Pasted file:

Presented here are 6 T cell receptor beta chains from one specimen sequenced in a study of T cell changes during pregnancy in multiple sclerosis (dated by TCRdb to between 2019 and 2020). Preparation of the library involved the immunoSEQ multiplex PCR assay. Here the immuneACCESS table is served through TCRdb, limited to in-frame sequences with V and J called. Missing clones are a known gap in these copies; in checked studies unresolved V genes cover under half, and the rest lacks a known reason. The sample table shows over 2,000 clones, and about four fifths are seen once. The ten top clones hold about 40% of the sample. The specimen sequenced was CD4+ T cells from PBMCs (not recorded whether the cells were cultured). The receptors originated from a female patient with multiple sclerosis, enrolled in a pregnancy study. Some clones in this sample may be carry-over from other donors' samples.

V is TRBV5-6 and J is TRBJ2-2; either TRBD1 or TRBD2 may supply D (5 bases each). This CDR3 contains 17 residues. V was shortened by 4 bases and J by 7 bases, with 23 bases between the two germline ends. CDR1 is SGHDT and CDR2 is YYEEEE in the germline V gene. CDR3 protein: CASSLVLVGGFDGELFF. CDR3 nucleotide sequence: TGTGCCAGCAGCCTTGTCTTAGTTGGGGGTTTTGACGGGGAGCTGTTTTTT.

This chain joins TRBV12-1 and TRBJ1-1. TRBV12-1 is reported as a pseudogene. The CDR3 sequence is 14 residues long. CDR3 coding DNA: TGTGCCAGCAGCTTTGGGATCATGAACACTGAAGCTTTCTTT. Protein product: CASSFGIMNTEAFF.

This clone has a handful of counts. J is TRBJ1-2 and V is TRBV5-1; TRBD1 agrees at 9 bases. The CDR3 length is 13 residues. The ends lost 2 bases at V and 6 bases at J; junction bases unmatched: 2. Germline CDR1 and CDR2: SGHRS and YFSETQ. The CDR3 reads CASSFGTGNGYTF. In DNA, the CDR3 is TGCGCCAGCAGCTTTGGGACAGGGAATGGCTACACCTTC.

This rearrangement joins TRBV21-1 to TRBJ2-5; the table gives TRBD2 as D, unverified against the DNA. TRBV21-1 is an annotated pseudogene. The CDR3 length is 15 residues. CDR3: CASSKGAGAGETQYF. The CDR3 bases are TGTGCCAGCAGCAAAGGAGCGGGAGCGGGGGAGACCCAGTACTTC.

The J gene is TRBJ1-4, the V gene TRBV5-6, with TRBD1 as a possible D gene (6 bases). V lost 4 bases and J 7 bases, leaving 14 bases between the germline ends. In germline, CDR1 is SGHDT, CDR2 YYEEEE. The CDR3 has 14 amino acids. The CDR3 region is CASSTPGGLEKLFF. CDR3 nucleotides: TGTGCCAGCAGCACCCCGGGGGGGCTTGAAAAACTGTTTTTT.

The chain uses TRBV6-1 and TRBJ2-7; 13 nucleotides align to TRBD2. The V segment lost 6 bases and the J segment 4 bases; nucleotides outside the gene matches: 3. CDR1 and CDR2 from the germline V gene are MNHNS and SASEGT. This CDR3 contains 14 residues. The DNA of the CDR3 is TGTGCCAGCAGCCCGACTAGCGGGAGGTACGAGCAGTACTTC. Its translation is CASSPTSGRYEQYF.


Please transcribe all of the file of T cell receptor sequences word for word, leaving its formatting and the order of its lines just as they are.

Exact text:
Presented here are 6 T cell receptor beta chains from one specimen sequenced in a study of T cell changes during pregnancy in multiple sclerosis (dated by TCRdb to between 2019 and 2020). Preparation of the library involved the immunoSEQ multiplex PCR assay. Here the immuneACCESS table is served through TCRdb, limited to in-frame sequences with V and J called. Missing clones are a known gap in these copies; in checked studies unresolved V genes cover under half, and the rest lacks a known reason. The sample table shows over 2,000 clones, and about four fifths are seen once. The ten top clones hold about 40% of the sample. The specimen sequenced was CD4+ T cells from PBMCs (not recorded whether the cells were cultured). The receptors originated from a female patient with multiple sclerosis, enrolled in a pregnancy study. Some clones in this sample may be carry-over from other donors' samples.

V is TRBV5-6 and J is TRBJ2-2; either TRBD1 or TRBD2 may supply D (5 bases each). This CDR3 contains 17 residues. V was shortened by 4 bases and J by 7 bases, with 23 bases between the two germline ends. CDR1 is SGHDT and CDR2 is YYEEEE in the germline V gene. CDR3 protein: CASSLVLVGGFDGELFF. CDR3 nucleotide sequence: TGTGCCAGCAGCCTTGTCTTAGTTGGGGGTTTTGACGGGGAGCTGTTTTTT.

This chain joins TRBV12-1 and TRBJ1-1. TRBV12-1 is reported as a pseudogene. The CDR3 sequence is 14 residues long. CDR3 coding DNA: TGTGCCAGCAGCTTTGGGATCATGAACACTGAAGCTTTCTTT. Protein product: CASSFGIMNTEAFF.

This clone has a handful of counts. J is TRBJ1-2 and V is TRBV5-1; TRBD1 agrees at 9 bases. The CDR3 length is 13 residues. The ends lost 2 bases at V and 6 bases at J; junction bases unmatched: 2. Germline CDR1 and CDR2: SGHRS and YFSETQ. The CDR3 reads CASSFGTGNGYTF. In DNA, the CDR3 is TGCGCCAGCAGCTTTGGGACAGGGAATGGCTACACCTTC.

This rearrangement joins TRBV21-1 to TRBJ2-5; the table gives TRBD2 as D, unverified against the DNA. TRBV21-1 is an annotated pseudogene. The CDR3 length is 15 residues. CDR3: CASSKGAGAGETQYF. The CDR3 bases are TGTGCCAGCAGCAAAGGAGCGGGAGCGGGGGAGACCCAGTACTTC.

The J gene is TRBJ1-4, the V gene TRBV5-6, with TRBD1 as a possible D gene (6 bases). V lost 4 bases and J 7 bases, leaving 14 bases between the germline ends. In germline, CDR1 is SGHDT, CDR2 YYEEEE. The CDR3 has 14 amino acids. The CDR3 region is CASSTPGGLEKLFF. CDR3 nucleotides: TGTGCCAGCAGCACCCCGGGGGGGCTTGAAAAACTGTTTTTT.

The chain uses TRBV6-1 and TRBJ2-7; 13 nucleotides align to TRBD2. The V segment lost 6 bases and the J segment 4 bases; nucleotides outside the gene matches: 3. CDR1 and CDR2 from the germline V gene are MNHNS and SASEGT. This CDR3 contains 14 residues. The DNA of the CDR3 is TGTGCCAGCAGCCCGACTAGCGGGAGGTACGAGCAGTACTTC. Its translation is CASSPTSGRYEQYF.